Issued: Tue, Mar 27, 2018 at 8AM

Expires: Wed, Mar 28, 2018

Above 2,500ft Moderate

1,500 to 2,500ft Low

Below 1,500ft Low

Degrees of Avalanche Danger ?

1. Low
2. Moderate
3. Considerable
4. High
5. Extreme

Avalanche Danger Rose ?

Avalanche Problems ?

Problem Details

Last night’s new snow will probably not amount to enough for any new storm snow concerns. However, if heavy snow begins piling up today, or winds are causing fresh wind loading, keep an eye on the new snow to be building tender slabs sensitive to human triggers.

Problem #1: Wind Slab

Location: Wind loaded and cross-loaded E-S-W aspects above 1500ft. 2-6″ of snow fell in this zone last week. Winds blew hard out of the north Wednesday-Friday, causing significant wind loading on S aspects and cross loading E and W aspects with wind slabs 15-30cm thick. Human triggered avalanches remain possible with these wind slabs at the top of the snowpack in loaded areas. Test slopes, ski cuts, and hand shears will be useful tools to evaluate bonding of these slabs and the danger on a particular slope. Always utilize safe terrain and group management techniques. 

Problem #2: Deep Slab

Location: All aspects above 1500ft. Confidence: Low Now that the midpack is solidly re-frozen, a strong bridge exists over the main weak layer (old facets 1m deep in the Lutak zone and 30-45cm deep in the Pass). In most areas, it will be nearly impossible to penetrate the upper frozen ice layer. BUT, in areas where the snowpack is thin, it may still be possible to trigger basal facets or depth hoar which could propagate into areas of deep slab. The likelihood of this happening is generally low, but still possible. Use extra caution to avoid thin rocky areas at the margins of a slab. Be careful when approaching summits, ridges, and other windswept areas. Unsupported slopes will be most likely to slide in this scenario.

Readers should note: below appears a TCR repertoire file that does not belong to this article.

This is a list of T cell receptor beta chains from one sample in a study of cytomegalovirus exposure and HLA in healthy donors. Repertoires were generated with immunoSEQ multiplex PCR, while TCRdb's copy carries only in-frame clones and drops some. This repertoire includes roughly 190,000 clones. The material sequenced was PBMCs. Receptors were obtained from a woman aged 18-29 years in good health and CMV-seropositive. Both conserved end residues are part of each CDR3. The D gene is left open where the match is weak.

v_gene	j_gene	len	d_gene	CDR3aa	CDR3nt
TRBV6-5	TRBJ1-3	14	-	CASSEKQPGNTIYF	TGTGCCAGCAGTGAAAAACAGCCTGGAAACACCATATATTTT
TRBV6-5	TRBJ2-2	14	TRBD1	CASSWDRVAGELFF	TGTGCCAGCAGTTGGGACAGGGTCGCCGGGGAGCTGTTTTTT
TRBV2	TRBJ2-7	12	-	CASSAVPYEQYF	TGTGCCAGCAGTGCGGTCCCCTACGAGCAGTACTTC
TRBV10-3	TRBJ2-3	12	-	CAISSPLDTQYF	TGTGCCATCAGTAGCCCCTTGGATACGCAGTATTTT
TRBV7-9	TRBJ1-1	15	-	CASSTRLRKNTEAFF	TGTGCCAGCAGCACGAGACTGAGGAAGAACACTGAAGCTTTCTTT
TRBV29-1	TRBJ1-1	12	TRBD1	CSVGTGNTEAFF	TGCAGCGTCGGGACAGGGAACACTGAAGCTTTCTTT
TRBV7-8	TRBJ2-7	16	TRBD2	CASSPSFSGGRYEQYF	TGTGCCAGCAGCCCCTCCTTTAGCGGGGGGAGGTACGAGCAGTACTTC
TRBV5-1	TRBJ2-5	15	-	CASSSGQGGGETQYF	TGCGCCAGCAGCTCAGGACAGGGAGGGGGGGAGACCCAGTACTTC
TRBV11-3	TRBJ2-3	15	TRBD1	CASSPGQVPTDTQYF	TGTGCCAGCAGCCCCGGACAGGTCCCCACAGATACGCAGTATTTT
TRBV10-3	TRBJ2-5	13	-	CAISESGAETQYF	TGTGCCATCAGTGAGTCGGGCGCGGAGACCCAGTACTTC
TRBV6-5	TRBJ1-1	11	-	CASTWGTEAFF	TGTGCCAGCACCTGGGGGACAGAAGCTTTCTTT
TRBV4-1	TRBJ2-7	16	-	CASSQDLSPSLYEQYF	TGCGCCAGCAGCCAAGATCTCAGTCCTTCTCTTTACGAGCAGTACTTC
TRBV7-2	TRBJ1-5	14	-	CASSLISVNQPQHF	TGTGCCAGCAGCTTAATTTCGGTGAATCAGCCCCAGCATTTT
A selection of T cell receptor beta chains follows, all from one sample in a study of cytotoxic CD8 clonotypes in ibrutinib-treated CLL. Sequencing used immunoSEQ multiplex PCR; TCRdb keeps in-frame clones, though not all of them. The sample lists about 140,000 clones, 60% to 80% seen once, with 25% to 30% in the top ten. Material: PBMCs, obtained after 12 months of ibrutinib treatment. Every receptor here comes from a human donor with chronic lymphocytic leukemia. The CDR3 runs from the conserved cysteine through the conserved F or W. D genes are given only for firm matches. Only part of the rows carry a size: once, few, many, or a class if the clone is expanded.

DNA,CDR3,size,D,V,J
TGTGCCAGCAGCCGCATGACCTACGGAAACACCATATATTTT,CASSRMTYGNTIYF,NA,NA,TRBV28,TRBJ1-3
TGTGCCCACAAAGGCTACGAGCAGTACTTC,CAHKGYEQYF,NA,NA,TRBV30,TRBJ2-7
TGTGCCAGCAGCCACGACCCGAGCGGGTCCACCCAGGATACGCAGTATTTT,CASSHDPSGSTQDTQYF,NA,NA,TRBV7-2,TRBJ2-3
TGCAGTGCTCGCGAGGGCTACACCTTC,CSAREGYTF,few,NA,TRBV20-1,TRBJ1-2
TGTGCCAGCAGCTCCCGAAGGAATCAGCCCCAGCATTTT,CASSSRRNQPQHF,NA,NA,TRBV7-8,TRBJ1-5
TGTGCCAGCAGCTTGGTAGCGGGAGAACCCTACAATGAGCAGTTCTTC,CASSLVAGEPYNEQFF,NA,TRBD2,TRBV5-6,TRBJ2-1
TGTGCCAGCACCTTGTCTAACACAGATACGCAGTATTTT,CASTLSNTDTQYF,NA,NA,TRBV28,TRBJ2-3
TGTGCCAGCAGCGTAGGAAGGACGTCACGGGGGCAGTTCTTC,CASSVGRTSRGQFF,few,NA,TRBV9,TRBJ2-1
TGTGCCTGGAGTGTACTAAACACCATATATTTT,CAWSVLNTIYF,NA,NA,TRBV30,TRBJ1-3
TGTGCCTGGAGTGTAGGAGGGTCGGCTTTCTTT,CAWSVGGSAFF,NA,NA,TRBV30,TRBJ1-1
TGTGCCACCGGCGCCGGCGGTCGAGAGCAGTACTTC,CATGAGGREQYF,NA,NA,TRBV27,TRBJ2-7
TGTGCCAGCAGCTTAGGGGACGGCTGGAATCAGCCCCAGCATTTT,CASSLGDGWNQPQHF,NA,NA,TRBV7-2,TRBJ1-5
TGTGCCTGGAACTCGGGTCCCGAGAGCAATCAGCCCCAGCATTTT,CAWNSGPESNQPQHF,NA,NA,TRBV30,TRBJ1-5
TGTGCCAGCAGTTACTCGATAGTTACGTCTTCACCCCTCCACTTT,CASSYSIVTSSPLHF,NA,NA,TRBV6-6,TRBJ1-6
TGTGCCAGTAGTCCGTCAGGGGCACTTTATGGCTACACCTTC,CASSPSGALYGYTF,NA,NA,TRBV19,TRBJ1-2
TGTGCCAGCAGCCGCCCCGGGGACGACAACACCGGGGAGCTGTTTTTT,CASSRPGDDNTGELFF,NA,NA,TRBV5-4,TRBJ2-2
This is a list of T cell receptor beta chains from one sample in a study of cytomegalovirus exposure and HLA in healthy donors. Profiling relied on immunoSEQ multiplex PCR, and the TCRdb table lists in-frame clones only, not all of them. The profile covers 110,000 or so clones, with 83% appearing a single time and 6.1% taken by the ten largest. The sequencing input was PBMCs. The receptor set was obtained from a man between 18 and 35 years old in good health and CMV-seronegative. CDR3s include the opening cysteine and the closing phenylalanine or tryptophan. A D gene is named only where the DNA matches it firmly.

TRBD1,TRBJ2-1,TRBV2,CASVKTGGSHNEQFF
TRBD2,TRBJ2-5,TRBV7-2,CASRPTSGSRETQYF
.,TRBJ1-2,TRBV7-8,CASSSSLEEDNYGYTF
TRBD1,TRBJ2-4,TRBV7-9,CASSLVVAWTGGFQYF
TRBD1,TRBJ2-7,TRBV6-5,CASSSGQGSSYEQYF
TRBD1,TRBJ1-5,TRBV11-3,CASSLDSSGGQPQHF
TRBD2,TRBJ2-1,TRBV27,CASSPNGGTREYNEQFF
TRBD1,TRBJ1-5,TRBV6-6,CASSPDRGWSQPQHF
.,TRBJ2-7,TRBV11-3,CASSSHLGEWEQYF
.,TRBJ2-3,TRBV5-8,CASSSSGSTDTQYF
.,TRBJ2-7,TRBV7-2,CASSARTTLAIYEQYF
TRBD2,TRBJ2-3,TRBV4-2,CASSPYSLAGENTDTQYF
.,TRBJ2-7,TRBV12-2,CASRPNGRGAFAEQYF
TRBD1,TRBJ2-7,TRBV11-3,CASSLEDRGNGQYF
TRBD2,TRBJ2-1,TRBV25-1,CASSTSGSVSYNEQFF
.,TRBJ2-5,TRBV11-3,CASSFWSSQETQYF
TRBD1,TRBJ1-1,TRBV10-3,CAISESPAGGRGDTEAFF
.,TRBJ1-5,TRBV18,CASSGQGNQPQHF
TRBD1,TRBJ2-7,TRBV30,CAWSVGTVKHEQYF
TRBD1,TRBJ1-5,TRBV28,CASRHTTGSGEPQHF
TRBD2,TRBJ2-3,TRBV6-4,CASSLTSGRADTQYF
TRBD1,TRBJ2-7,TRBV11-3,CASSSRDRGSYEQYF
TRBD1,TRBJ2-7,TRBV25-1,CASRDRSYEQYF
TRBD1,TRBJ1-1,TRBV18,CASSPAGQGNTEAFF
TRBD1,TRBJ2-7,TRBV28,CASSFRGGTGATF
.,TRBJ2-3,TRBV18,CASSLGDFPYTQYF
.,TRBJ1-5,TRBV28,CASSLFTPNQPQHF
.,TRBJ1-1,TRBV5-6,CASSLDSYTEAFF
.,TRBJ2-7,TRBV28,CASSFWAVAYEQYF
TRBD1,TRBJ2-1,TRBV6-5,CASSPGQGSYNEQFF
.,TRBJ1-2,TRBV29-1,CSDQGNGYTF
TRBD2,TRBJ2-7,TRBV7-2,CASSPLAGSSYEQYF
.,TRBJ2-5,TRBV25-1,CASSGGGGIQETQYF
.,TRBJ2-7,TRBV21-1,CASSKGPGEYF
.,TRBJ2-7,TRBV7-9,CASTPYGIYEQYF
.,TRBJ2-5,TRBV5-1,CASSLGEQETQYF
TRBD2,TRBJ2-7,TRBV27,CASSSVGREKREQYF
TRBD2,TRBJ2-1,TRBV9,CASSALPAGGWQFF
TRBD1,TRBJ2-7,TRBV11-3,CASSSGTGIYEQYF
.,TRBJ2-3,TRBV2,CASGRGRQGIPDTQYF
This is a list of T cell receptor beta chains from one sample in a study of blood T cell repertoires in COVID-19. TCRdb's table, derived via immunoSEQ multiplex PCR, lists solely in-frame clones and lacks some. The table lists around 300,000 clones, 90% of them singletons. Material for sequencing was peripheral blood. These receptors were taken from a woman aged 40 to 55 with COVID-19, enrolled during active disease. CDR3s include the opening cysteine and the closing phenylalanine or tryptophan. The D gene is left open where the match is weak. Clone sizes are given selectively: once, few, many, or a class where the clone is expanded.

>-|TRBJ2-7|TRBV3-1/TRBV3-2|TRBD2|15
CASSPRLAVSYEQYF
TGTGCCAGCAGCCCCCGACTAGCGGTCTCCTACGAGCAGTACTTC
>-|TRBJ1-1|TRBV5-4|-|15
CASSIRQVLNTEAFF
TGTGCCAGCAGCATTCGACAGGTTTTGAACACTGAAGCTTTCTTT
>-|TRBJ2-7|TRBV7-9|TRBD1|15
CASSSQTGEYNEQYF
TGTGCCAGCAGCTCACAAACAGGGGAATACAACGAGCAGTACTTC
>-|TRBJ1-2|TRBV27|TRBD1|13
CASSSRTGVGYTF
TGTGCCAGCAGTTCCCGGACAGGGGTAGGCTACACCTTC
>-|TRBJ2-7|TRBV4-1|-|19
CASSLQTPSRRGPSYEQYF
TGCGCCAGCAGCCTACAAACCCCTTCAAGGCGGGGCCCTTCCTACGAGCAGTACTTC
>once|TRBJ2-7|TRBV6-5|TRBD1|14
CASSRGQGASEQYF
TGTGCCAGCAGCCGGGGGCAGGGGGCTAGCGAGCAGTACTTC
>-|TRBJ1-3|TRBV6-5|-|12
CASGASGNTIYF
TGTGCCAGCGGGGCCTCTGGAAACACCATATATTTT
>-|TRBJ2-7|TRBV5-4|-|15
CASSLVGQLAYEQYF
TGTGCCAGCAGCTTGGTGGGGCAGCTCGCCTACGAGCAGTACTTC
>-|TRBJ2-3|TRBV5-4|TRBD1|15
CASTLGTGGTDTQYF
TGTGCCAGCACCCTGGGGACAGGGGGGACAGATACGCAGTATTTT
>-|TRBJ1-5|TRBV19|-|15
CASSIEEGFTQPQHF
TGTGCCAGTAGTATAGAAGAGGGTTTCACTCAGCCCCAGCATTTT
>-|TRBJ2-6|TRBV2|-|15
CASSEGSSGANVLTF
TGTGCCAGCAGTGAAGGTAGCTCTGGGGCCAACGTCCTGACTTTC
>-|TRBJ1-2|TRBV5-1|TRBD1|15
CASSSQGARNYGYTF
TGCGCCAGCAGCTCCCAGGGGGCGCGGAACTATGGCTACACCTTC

Recent Avalanche Activity

During the freeze-thaw conditions over the weekend (March 17th-18th), reports from the field included one human-triggered wet slide at the Pass, and isolated whumphing/collapsing still happening in all zones.

There was a widespread avalanche cycle (March 10th-13th), mostly size D2-D3, a few D4, all aspects. Failure planes appear to have been both above and below the Jan. ice crust, within storm snow, and on depth hoar at the ground in some rocky areas.

Recent Weather

Snow totals from last night are around 2-3″. Light snow will continue today and tonight, with some snow and clouds lingering Wednesday. Winds will be moderate North, turning moderate South today. 

 Snow Depth [in] Last 24-hr Snow/SWE [in] Last 3-days Snow/SWE [in]  Today’s Freezing Level [ft]  Today’s Winds Next 24-hr Snow/SWE
Mount Ripinsky @ treeline
61″ 2″ / 0.15 2″ / 0.15 0  mod, var 2″/ 0.20 *
Flower Mountain @ treeline
 45″ 2″ / 0.15 2″ / 0.15 0 mod, var 2″/ 0.20*
Chilkat Pass @ 3,500ft
 26″* 2″ / 0.15 * 2″ / 0.15 * 0 mod, var 2″/ 0.20 *

( *star means meteorological estimate )

Additional Info & Media

If you get out on the snow, send in your observations!

Posted in Chilkat Pass Forecasts.
Erik Stevens

Forecaster: Erik Stevens